Why Better Fertilizer is Essential for Combatting Climate Change

Why Better Fertilizer is Essential for Combatting Climate Change

Though often overlooked, few developments in the history of the modern world have had as great an impact on human civilization as fertilizer.

Farmers had used basic fertilizers like manure to improve crop yields for thousands of years, but it wasn’t until the twentieth century when scientific advancements unlocked the full potential of chemical fertilizers to transform human agriculture.

New, more potent fertilizers played an enormous role in increasing the productivity of American farms in the twentieth century, a period in which agricultural output quadrupled even as the index of aggregate inputs remained flat. There is likely that, without the early twentieth century breakthroughs in fertilizer technology, the remarkable post-war population boom would not have been possible.      

But just as fertilizer has proven to be an essential tool for increasing soil productivity and dramatically expanding the amount of food that can be grown, it has also had less salubrious effects. Environmental experts have noted that fertilizer is also playing an outsized role in climate change.

A key component of most fertilizers is nitrogen, and scientists have long understood that soil microbes convert nitrogen-rich fertilizer into nitrous oxide — a greenhouse gas three hundred times more potent than carbon dioxide when it comes to trapping heat. This means that, for all the benefits that come from using fertilizer, it is also one of the most potent drivers of climate change.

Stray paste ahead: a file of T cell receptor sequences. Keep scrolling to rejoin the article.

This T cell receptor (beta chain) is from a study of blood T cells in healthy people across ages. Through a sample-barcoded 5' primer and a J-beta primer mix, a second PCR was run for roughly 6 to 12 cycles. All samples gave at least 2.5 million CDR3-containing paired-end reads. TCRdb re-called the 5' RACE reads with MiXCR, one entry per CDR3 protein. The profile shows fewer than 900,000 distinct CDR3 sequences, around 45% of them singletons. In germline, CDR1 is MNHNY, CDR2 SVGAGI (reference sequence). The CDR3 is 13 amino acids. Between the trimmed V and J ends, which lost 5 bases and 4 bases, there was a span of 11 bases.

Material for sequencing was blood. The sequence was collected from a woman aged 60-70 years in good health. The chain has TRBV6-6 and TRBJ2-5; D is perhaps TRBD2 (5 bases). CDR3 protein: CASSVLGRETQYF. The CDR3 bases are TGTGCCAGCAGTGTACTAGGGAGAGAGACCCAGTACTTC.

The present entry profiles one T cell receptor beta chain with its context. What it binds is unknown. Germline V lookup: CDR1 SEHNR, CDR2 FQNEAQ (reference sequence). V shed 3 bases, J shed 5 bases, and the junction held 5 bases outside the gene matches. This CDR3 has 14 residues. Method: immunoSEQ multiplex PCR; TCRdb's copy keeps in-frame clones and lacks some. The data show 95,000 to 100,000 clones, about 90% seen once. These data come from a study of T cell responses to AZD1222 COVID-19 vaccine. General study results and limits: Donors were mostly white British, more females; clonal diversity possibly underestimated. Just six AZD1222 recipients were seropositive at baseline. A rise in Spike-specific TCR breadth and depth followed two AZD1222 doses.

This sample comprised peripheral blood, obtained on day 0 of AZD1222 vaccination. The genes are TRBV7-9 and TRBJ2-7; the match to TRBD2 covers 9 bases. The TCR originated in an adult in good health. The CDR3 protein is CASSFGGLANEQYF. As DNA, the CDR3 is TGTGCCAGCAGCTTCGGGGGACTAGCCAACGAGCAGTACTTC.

Given the importance of modern fertilizers for feeding a growing global population, designing fertilizers that are more eco-friendly has become a major priority.

One of the first steps agricultural experts have taken is to educate farmers about the risks of nitrogen-rich fertilizers. While all nitrogen fertilizers release nitrous oxide, the amount of nitrous oxide released increases exponentially with the amount of fertilizer that has been spread. For this reason, keeping fertilizer use within an optimal, low range is one of the easiest ways to limit its environmental impact.

In the medium-term, scientists have started to design fertilizers that use less nitrogen, or which cut out nitrogen altogether. While this will involve a major shift in terms of fertilization practice, there is evidence to suggest that some low-nitrogen fertilizers can significantly reduce emissions without decreasing crop yield.

But it isn’t simply a question of making fertilizers that are less likely to release greenhouse gasses when applied to fields; the production process can also be carbon-intensive, which is why revolutionary products for the heating industry are being used to produce fertilizer that is as close as possible to carbon-neutral.

As much as one-third of greenhouse gas emissions come from agriculture. But with the human population growing rapidly every year, and with restrictions on the amount of farmland that is available worldwide, reverting to pre-industrial fertilization methods will not be possible if there is to be enough food for everyone.   

This means that finding more efficient ways of producing fertilizer, and developing fertilizers that produce fewer greenhouse gasses, will be essential. Fortunately, scientists, engineers, and tech experts are developing innovative approaches to design and producer fertilizers for a more sustainable future. 

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